At the sweet age of 16, Taylor Swift came onto country charts with her love-bracelet clad wrists swinging. Swift’s first two albums have together sold more than 13 million copies and made her the top-selling digital artist in music history. So, it’s safe to say that the expectations are high for the coming release of her third album, Speak Now, which hits stores and digital outlets on October 25th. To keep her fans’ anxiousness at bay until then, Swift is releasing one track every week until the full album release. Her current single, “Mine,” was the first to debut. Next was the title track “Speak Now.”
Although Swift’s known to be quite the crossover bombshell, by the sound of this track, she’s taking it quite a bit further than she did on her last two albums. “Speak Now” is not for diehard country hearts–there’s no sign of a slidin’ steel, flarin’ fiddle, or a stompin’ two-step, nor so much as a lick of country musicality anywhere in the cut’s four minutes and two seconds. Slides have been traded out for a bouncy acoustic; her percussion and background vocals are now more reminiscent of MoTown than Nashville. And now, her once nasal, country “r’s” have been subbed out for a jazzier tone. If she was a newly signed artist and this was her debut single, she could very well be considered a pop-only artist.
Like the majority of Swift’s songs, “Speak Now” is a story about a boy—an ex-who-is-about-to-get-married-to-another-girl-even-though-he-shouldn’t-because-he-still-loves-Taylor kind of boy. The scene is set up at a church, as the ceremony is about to begin. Swift has come to take her man back, but she isn’t quite sure how. She pokes fun at the bride throughout, but in the most charming ways, referring to her dress as a pastry and the processional as a death march.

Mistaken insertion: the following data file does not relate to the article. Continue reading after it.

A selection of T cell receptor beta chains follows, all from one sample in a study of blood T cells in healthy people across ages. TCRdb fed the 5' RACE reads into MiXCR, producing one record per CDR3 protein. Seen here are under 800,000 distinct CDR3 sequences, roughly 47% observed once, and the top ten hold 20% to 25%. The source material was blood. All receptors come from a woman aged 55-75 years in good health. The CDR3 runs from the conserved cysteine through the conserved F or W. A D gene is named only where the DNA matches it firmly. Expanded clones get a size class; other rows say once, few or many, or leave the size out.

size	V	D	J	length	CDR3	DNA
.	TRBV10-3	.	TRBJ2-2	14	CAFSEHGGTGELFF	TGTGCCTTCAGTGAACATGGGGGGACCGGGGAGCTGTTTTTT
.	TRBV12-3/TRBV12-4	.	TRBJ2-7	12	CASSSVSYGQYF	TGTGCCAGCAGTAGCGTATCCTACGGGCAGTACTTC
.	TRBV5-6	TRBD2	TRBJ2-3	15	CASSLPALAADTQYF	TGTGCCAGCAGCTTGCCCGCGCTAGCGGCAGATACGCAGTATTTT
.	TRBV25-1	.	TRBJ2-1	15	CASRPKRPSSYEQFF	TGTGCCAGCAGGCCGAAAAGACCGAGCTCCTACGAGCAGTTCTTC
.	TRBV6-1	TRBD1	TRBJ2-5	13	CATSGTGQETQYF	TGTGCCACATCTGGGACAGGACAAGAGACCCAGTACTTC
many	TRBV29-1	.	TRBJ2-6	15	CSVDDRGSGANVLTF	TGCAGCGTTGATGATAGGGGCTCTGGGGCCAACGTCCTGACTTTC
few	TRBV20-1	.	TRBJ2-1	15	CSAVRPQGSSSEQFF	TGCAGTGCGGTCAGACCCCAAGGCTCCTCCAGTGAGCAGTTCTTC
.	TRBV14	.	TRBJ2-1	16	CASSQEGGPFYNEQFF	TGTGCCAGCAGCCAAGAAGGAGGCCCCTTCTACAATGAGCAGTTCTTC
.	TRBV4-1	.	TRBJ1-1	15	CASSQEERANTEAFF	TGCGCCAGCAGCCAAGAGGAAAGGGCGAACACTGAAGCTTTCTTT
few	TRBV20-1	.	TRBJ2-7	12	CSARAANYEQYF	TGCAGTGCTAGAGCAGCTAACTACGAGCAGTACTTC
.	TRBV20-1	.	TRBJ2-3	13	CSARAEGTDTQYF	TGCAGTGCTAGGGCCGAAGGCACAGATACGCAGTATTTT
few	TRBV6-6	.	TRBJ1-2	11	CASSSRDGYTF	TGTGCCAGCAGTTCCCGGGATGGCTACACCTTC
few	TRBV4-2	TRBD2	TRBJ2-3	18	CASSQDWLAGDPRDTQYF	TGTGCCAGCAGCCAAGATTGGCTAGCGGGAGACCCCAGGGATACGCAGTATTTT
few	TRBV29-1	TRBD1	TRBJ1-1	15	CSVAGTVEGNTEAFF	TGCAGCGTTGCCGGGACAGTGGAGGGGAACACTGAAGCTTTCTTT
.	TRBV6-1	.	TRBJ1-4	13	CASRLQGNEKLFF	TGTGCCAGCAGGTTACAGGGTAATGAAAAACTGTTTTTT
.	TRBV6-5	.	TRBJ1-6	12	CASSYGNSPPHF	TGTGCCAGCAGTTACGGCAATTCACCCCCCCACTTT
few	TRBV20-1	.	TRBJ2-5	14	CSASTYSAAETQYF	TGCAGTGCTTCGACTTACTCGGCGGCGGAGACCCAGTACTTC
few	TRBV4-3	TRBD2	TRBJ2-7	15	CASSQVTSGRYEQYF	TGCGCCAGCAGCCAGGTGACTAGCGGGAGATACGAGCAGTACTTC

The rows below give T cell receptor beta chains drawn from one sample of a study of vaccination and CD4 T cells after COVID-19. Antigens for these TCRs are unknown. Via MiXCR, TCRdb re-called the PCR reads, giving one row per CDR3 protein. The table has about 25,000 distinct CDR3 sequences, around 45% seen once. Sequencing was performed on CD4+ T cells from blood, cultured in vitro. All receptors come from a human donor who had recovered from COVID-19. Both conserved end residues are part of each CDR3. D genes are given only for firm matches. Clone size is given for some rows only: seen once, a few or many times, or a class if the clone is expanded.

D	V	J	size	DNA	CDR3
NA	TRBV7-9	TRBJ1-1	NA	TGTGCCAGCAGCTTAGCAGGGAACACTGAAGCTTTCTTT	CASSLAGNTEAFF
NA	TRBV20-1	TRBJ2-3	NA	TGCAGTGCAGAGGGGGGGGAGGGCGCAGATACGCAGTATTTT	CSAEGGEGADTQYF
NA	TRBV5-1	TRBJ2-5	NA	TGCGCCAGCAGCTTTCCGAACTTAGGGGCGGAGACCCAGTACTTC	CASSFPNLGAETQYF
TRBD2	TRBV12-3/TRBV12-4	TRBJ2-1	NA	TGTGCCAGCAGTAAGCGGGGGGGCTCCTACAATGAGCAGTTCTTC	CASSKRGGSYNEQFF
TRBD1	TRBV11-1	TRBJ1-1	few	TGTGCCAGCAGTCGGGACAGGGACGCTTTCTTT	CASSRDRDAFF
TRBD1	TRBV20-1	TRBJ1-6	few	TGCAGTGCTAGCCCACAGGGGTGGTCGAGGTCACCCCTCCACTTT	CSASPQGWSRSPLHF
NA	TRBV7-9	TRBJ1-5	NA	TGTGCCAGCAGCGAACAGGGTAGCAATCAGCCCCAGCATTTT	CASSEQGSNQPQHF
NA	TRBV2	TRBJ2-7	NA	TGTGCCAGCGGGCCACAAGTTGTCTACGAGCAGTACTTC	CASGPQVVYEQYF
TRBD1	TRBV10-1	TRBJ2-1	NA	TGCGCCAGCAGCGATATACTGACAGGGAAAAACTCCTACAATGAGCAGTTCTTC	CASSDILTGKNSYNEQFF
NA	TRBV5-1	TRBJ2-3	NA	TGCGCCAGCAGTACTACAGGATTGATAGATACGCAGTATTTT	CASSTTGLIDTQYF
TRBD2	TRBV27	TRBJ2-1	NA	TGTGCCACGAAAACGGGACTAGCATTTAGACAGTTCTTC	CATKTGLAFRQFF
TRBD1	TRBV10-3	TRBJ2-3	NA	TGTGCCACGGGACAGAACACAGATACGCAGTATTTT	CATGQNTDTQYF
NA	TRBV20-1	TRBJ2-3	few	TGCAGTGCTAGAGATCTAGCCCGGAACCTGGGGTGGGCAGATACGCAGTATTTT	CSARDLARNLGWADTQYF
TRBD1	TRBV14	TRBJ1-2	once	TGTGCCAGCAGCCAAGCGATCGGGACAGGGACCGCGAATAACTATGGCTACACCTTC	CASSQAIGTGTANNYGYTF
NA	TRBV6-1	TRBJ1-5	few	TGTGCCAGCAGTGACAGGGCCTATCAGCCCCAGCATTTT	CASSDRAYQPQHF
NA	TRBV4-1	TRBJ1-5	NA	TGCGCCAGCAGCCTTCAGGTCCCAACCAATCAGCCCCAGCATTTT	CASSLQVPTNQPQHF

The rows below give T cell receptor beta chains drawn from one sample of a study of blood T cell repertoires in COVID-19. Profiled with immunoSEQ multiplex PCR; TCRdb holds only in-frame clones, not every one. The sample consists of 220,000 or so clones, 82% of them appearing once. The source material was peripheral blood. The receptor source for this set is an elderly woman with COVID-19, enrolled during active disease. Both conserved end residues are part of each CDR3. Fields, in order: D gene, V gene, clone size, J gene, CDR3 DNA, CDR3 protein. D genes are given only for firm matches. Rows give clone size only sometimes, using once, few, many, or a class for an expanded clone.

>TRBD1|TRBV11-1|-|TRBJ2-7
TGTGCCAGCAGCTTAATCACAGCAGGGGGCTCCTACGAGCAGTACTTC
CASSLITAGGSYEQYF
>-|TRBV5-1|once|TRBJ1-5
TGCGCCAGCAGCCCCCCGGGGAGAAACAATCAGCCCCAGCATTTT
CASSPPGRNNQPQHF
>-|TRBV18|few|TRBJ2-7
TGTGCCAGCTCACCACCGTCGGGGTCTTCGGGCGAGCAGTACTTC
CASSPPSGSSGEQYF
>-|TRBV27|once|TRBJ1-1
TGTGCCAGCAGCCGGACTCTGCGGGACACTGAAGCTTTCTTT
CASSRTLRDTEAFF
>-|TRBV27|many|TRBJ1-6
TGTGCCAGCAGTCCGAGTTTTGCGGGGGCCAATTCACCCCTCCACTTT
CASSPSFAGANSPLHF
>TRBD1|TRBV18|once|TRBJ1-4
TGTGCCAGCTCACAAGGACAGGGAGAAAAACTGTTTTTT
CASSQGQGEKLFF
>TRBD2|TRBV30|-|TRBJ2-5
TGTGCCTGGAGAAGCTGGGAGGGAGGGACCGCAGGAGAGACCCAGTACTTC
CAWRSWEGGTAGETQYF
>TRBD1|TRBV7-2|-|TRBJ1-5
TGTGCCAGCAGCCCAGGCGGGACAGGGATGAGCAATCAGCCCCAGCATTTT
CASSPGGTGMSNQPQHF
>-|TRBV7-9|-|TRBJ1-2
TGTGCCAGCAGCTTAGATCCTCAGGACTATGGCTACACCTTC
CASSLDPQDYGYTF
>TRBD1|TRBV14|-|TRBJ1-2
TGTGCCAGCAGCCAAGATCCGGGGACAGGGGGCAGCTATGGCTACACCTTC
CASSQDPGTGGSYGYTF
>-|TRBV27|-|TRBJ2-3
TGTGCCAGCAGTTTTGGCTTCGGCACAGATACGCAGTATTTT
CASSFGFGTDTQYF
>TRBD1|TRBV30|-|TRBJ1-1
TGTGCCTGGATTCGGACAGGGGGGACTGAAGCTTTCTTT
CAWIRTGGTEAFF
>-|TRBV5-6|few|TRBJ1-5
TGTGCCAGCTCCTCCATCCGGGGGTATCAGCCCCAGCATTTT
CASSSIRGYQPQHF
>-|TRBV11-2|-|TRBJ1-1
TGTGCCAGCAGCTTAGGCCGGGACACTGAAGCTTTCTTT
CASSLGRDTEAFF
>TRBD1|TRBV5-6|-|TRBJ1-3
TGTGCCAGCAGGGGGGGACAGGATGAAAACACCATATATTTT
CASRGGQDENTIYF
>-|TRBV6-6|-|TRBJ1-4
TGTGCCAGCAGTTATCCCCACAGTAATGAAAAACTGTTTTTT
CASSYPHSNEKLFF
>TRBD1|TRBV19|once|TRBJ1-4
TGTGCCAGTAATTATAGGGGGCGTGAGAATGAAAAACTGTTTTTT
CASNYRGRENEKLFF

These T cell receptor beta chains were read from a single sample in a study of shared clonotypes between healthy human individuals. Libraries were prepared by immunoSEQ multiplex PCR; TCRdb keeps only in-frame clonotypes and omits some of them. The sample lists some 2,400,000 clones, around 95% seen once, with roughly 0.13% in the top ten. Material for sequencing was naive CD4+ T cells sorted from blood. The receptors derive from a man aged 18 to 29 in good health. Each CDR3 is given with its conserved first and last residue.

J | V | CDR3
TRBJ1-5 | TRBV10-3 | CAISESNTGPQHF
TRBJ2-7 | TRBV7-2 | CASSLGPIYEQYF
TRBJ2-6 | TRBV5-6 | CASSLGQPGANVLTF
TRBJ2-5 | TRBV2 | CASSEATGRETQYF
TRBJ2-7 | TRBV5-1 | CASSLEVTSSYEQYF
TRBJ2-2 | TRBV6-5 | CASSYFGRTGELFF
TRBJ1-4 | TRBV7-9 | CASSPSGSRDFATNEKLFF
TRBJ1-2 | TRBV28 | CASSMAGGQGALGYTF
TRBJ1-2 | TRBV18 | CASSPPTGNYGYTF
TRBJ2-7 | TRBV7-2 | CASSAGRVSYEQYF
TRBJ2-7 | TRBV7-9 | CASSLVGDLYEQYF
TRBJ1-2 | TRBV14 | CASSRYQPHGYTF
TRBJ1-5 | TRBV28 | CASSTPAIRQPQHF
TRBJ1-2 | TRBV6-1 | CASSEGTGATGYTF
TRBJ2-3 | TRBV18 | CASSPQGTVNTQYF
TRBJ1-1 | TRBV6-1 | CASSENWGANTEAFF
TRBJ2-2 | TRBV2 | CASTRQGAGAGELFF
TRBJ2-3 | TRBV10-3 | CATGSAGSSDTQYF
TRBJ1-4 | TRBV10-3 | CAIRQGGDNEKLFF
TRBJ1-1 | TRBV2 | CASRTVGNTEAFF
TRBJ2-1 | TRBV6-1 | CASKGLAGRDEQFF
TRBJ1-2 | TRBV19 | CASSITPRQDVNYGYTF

If there were an award for the most innocent, adorable home wrecker, Swift would win first prize.
While normally only played up in movies, Swift takes advantage of the cliché line “speak now or forever hold your peace…” as she hits ‘em with the hook, line, and sinker—or, in this case, hook, line and stealer: “I am not the kind of girl who should be rudely barging in on a white veil occasion/But you are not the kind of boy who should be marrying the wrong girl.”
“Speak Now” ends in happily ever after when the stolen groom plans to meet her in the back of the church to runaway together.
Swift is known for her “diary” songs, full of actual memories and real names. However, she admits that “Speak Now” is only hypothetical, a story based off her close friend’s experience of finding out her ex was engaged.
This didn’t stop Swift from jumping in to her friend’s skin to play out the situation as she saw fit. Swift makes the story so clear that it’s impossible to challenge her credibility as the narrator, even though her audience is aware that if she really had actually done such a thing, it would have gone viral within minutes.
“Speak Now” isn’t as relatable as many of her other songs. This could or could not be because it isn’t a true story, but either way, their aren’t very many people (if any), who’ve actually crashed a wedding and stolen their love away from their affianced. This song doesn’t come with a full support system, cheering “Yea, that’s the way to do it! Take her man, that’s how I got mine!”
The lyrics of “Speak Now” are set up to imagine the story, word for word. And, as you do, you find yourself unknowingly swaying to the beat and humming along. It doesn’t leave you lost in thought of where your life is going or remind you of the pain of getting over an ex. It’s the perfect song to listen to as you’re reading through e-mails, vacuuming your room, or driving around on a sunny day with the windows down.
With two weeks still remaining until the album drops, it’s quite unclear what to expect from Ms. Swift next. More pop inspired songs? Movie scenes rather than diary entries? Frankly, it’s hard to say. The 20 year-old sure can keep her fans and critics guessing.
Two more sneak-peek tracks will be available before her October 25th release date.